The master file for claw hand emoji (for 0.1.0) in Affinity Designer.
The master file for claw hand emoji (for 0.1.0) in Affinity Designer.

All vector art is done in this application. Apart from expand stroke and convert to curve functions being rather unreliable and shaky, it’s a really great app. It’s available for Windows and Mac and despite being cross-platform, Mac users get most of the conveniences that they would expect from a Mac app. They even have a Metal viewport rendering option.

All emoji designs are compressed once done and then exported to SVG to be passed over to the batch exporter.


Batch exporter – custom script

Screenshot of some of the folders and files involved in the export script.
Screenshot of some of the folders and files involved in the export script. (The actual export script is ‘’.)


The custom script (made by kiilas in Python) batch recolours SVGs that I export from Affinity Designer, and then uses Inkscape to export to PNG in the various sizes that we use. It also does things like embed RDF metadata via exiftool.

If you’ve ever looked at the EXIF data for a PNG emoji from Mutant Standard, this is why you will see Inkscape shown as the app that made the PNG instead of Affinity Designer.

As some of you know, kiilas is working on a more powerful tool that we call Orxporter. It will hopefully be finished sometime soon, but kiilas has been dealing with a lot recently so unfortunately the timescale on that has moved to a vague one. Orxporter will still be using both Inkscape and exiftool, and it will be open sourced so you will be able to use it too!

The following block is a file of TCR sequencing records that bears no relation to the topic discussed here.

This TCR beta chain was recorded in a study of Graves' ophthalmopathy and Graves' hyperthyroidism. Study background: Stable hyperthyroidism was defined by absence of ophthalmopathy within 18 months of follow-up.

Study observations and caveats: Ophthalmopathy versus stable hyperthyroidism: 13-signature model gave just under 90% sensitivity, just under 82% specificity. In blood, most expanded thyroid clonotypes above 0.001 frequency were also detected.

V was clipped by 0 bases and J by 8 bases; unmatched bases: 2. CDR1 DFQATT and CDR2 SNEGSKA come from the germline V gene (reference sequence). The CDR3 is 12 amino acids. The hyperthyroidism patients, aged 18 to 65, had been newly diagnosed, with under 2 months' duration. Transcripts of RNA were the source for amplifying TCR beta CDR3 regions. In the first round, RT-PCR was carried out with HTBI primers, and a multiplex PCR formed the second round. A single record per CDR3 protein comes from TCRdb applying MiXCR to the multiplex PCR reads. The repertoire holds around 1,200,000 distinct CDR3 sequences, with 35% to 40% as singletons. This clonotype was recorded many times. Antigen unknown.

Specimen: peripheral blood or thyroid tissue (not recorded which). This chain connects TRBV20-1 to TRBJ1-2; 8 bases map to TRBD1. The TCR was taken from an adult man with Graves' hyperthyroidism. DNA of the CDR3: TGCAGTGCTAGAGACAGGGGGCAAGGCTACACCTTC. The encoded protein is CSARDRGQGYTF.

Notes – Bear

Screenshot of what the todo list for Mutant Standard 0.1.0 currently looks like. (Most of the tags on the sidebar have been redacted because they’re personal, heh.)

I keep all my todo lists, emoji I want to work on, thoughts and such on here. I make a todo list for each version I’m working on at that moment in time, so I can generally give myself some goals I want to complete. I don’t complete all of them usually, but it gives me some comfortable milestones and an array of things or themes I feel like doing at the time.

Giving myself a slice of emoji ideas to do for each release is a great way to keep me motivated, keep a consistent release schedule and to not make the process feel monotonous.


Keeping track of Unicode progress – Apple Numbers

Screenshot of Mutant Standard 0.0.9's Unicode Progress spreadsheet. Emoji have been grouped up into little chunks and there are counts based on what I plan to do, what I've made, what is unclear, how many of them are or will be compatible with Unicode, and so on. There's also a column for notes.

I actually went through the Unicode emoji in my emoji picker and vaguely grouped them up by theme and counted them, and then made notes about what I think of them, how many of them I plan to make, what I have made already etc. I duplicate the spreadsheet for each Mutant Standard release that’s had new Unicode emoji.

This is how I calculate the approximate percentages for Unicode set compatibility.


That’s basically it! Hope that gave you more insight :). The next post will be about how I put these tools into action.